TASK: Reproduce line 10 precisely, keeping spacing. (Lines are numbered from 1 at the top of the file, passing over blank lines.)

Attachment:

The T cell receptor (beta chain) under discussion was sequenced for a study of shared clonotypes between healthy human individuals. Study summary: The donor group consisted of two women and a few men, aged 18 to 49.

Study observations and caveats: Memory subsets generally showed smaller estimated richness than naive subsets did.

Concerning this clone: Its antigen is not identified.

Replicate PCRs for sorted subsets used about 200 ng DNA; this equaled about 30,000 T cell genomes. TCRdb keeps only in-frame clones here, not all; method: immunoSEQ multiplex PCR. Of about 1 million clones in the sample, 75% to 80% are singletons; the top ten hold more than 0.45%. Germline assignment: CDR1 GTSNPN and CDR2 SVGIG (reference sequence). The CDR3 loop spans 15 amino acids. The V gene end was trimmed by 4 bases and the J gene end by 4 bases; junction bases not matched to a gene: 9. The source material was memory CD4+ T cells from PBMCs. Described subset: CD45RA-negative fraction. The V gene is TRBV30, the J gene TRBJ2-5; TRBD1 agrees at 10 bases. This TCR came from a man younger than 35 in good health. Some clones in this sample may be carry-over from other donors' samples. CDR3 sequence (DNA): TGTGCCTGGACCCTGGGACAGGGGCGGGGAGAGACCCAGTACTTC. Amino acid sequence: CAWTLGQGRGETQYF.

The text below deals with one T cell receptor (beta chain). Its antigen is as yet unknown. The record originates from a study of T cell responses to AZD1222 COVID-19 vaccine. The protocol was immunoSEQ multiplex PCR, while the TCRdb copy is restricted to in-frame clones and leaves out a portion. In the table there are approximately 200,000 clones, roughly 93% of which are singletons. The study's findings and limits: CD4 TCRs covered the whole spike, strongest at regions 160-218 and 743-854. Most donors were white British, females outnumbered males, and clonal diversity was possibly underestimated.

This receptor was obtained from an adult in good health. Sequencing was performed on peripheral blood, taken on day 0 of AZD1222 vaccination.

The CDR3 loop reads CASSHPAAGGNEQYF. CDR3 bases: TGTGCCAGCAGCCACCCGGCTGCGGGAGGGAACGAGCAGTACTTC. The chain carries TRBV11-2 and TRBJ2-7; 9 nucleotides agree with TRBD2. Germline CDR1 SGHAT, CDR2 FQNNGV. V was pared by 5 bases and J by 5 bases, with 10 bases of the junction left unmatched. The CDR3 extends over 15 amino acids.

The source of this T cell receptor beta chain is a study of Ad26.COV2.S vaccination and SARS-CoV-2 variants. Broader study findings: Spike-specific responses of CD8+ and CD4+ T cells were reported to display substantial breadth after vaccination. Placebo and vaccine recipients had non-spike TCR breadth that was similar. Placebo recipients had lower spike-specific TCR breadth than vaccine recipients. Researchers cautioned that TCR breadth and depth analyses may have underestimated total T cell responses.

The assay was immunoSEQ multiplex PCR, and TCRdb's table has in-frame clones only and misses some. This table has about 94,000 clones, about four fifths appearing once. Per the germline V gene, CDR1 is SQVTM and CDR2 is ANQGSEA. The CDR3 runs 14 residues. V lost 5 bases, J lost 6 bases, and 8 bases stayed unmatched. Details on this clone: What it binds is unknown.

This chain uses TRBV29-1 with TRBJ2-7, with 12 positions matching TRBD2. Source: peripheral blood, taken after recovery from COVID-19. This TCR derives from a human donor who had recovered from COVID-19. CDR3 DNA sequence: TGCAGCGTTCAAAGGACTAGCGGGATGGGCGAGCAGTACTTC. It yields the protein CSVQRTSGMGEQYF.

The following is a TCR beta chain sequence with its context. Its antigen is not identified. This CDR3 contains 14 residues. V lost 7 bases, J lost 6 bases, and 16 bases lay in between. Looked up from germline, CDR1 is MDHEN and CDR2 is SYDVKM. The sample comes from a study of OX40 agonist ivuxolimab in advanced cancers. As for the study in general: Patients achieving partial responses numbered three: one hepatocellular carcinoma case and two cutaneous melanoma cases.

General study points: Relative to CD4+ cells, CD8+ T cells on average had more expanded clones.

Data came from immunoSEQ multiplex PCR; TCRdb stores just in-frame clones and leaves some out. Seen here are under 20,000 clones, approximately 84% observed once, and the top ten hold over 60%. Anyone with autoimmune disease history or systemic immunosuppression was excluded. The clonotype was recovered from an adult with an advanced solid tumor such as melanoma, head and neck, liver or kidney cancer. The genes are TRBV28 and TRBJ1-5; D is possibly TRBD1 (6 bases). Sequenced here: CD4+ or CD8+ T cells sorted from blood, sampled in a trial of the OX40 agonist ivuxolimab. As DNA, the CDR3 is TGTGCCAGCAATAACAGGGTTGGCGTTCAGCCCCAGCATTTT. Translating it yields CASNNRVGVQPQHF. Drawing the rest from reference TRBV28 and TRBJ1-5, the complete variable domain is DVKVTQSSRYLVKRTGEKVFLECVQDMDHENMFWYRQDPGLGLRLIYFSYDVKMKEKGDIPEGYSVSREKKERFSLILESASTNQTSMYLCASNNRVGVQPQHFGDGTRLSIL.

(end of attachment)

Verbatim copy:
This chain uses TRBV29-1 with TRBJ2-7, with 12 positions matching TRBD2. Source: peripheral blood, taken after recovery from COVID-19. This TCR derives from a human donor who had recovered from COVID-19. CDR3 DNA sequence: TGCAGCGTTCAAAGGACTAGCGGGATGGGCGAGCAGTACTTC. It yields the protein CSVQRTSGMGEQYF.